The Future of Decentralized Finance – Show notes from Futurized podcast #5 with Dan Elitzer



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BACKGROUND (00:01:00)

Dan Elitzer is an investor at IDEO CoLab Ventures, a venture fund that operates as a subsidiary of IDEO, a leading global design and innovation consultancy. IDEO CoLab Ventures invests in early-stage companies building on distributed web technology (blockchains, cryptocurrencies, etc). From 2015-2017, Dan led the distributed web portfolio at IDEO CoLab, conducting blockchain research and prototype development in partnership with both startups and Fortune 500 companies, including Citi, Nasdaq, Fidelity, Exelon, BlueCross BlueShield, and Ford. Dan received his MBA from MIT Sloan, where he co-founded the MIT Bitcoin Club, MIT FinTech Club, and MIT Bitcoin Project, which distributed $100 in bitcoin to each MIT undergraduate in 2014. Prior to falling down the crypto rabbit hole, Dan worked in social entrepreneurship and microfinance, at Community Wealth Partners and Grameen Foundation.

Dan, you are currently an Investor at IDEO CoLab Ventures. Previously, you’ve worked for foundations and ngos like the Grameen Foundation and you had a summer internship at Ashoka. It’s more for profit now? Since starting the MIT Bitcoin Club while at Sloan, you’ve been at IDEO, focused on blockchain, crypto, and now specifically decentralized finance (DeFi). 

In the process of working at Grameen, which supports microfinance and technological tools to empower people in developing countries and in the process of doing that is when I fell down the bitcoin rabbit hole.

I’ve been that rabbit hole myself, it must have been back in 2004 when my consulting firm did a study on Bitoin’s Impact on Banks, and since then, a lot has happened to both Bitcoin and banks, I guess.

Last time we met was at the MIT Sloan Fintech Conference. Tell me about your life since then?

I kind of had that fintech interest coming in, with my previous career being focused on the intersection of finance and tech. The Fintech Club at MIT Sloan was something that I helped start with a number of classmates, being inspired by how things were starting to change and the new capabilities coming to the forefront. At the same time as starting that, I also started the MIT Bitcoin Club to really go deeper on bitcoin, and what became a larger interest in bitcoin assets, bitcoin assets, cryptocurrency, crypto assets, blockchain technology and all the possibilities that that whole sector entails. I do think it dovetails nicely with fintech, and I’ve become convinced over the last 5-6 years that, in the future, these two areas will become increasingly combined.

Didn’t all MIT students get some bitcoin, and what was it worth at the time and what is it worth now?

At the time, Jeremy Rubin and I who was an undergrad, teamed up to work on the MIT Bitcoin Project. We announced that in the spring of 2014. In the fall of 2014, we ran a study which enabled every MIT undergrad to get $100 worth of bitcoin which at the time was worth something in the $3-400 dollar range. Today, it’s floating around $9000. Those students who held on to it have done quite well. The goal at the time was to understand what could happen in a world where you can assume that your peers all have access to bitcoin as well. Because there is always this bootstrapping problem of technologies. We thought, hey, this is a pretty tight knit community. If a group of very smart, young people who are largely technical all have access to bitcoin, what would they do with it, what would they build on top of it and how would they use and not use it. We saw some interesting results.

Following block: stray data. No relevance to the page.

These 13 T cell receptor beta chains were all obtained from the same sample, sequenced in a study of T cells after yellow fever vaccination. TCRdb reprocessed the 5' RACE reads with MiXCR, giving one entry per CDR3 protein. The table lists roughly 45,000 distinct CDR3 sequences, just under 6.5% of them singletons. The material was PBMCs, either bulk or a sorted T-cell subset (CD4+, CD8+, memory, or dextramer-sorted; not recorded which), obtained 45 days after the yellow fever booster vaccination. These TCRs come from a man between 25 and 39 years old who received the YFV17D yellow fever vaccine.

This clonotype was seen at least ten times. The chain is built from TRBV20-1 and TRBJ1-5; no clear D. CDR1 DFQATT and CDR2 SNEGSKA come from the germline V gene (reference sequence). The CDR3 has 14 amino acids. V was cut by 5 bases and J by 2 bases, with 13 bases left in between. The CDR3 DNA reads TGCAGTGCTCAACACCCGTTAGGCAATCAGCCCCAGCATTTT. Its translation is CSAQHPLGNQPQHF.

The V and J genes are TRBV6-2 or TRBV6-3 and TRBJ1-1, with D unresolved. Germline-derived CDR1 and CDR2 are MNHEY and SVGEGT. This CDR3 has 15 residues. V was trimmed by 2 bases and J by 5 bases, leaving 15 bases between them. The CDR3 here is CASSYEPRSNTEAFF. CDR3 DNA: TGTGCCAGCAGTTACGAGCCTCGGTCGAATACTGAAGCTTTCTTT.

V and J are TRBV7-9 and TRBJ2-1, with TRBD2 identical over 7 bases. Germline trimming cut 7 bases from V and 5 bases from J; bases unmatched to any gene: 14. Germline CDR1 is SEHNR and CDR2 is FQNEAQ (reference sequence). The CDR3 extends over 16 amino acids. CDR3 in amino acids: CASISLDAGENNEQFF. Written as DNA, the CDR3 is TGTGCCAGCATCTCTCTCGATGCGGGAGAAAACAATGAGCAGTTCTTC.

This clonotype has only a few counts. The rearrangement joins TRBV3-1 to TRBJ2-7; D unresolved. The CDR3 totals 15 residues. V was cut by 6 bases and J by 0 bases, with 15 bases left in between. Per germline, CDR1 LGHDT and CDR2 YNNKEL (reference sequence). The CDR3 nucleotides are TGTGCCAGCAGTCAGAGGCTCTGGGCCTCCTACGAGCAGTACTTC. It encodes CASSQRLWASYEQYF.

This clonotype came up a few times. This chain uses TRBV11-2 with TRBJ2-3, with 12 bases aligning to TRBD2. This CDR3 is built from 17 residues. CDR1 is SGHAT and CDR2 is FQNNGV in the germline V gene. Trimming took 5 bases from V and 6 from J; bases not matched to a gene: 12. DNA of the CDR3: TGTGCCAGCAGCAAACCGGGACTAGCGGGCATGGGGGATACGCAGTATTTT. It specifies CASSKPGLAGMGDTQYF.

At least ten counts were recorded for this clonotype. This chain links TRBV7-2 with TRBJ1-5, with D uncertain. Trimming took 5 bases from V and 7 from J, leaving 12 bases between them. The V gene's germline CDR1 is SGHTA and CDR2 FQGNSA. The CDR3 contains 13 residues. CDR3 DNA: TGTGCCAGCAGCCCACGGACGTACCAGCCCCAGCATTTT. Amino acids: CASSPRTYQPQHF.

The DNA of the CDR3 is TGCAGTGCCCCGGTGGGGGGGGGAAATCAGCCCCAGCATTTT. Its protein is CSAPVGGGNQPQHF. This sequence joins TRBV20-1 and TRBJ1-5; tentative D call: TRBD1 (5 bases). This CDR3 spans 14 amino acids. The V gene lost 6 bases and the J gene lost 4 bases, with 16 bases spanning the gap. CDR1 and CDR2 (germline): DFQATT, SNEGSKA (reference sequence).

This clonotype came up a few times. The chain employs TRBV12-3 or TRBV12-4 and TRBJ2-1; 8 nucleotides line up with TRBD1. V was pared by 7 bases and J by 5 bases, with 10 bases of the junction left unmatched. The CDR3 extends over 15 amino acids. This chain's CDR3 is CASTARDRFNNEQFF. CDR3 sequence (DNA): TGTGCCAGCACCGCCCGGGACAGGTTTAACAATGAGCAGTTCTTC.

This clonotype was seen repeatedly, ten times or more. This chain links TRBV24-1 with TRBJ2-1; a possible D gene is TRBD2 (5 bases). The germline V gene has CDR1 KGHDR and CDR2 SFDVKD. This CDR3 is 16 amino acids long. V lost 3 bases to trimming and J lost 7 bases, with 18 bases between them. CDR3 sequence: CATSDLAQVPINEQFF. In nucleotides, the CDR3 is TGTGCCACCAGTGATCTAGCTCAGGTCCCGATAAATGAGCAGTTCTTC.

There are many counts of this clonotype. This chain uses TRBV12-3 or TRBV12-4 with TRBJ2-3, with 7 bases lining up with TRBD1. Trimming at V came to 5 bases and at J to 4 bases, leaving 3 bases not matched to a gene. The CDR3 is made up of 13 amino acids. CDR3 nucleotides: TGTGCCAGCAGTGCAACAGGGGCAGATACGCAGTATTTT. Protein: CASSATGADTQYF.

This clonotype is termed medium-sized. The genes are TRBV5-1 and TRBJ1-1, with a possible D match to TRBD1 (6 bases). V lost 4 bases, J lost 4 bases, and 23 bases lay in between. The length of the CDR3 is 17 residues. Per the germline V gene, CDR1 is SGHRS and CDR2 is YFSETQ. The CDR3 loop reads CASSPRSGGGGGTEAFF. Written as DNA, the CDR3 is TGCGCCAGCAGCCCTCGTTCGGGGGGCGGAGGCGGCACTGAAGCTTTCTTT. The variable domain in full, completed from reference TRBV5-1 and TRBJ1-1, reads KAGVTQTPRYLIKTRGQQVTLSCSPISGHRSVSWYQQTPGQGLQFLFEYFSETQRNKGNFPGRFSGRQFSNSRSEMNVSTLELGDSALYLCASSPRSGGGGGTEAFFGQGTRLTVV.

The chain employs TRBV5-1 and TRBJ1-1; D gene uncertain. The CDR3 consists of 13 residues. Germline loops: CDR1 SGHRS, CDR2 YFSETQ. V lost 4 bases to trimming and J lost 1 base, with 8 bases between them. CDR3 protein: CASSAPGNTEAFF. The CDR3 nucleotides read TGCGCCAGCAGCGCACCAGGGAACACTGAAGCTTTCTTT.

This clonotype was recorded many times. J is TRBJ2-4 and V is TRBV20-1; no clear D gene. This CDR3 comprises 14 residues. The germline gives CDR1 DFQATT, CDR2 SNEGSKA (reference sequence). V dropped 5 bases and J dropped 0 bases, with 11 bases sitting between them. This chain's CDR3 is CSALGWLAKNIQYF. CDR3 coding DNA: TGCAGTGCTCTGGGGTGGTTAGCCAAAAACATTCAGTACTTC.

bitcoins and u s dollar bills
Photo by David McBee on

So, one thing is that not just technical people are interested in this anymore?

Yes, people with financial interest, and interest around monetary theory were early adopters, too. Now, people are coming at it both from a financial and a technical perspective. People in the industry tend to break it down to almost East Coast/West Coast, in terms of New York being the center of finance, and people on the East Coast coming at it from a financial perspective. People on the West coast coming at the space really from a technology innovation perspective.

In order to have enormous impact, it has to cater to various communities. In the interest of, clearing up the concept soup, could you clear up a few concepts? Cryptocurrency, blockchain protocol, tokens, all the way up to decentralized finance.

Bitoin is where it all began, it is the simplest to understand. It is a protocol, a network of computers that are all running the bitcoin software protocol, as well as the bitcoin asset, using the symbol BTC. Bitcoin is often referred to as a currency, which is a misnomer. When people think currency, that has a lot of preconceptions that bitcoin doesn’t fit into and that causes people to dismiss it, they say, this couldn’t possibly be money. You’ve got this asset that runs on this network, it exists on the bitcoin network, which is updating a blockchain, which is an immutable ledger which is shared along a network of computers. It allows for what I like to think about as row-by-row permissions. Everyone can update the database, to move their bitcoin, to move a bitcoin that they currently own, but nobody can update anybody else’s record.  That was a big breakthrough. You can enable a whole host of applications and use cases, beyond tracking a single asset like bitcoin. So when you say tokens, tokens refer to assets that are issued on a blockchain network, the Ethereum network being the most popular at this point, for issuing tokens. People then are building applications that use tokens in various ways. They [tokens] can resemble money, they can be closer to equities or debt instruments, there are all sorts of different types of assets that you can create on these blockchains that are represented through tokens that can be transferred.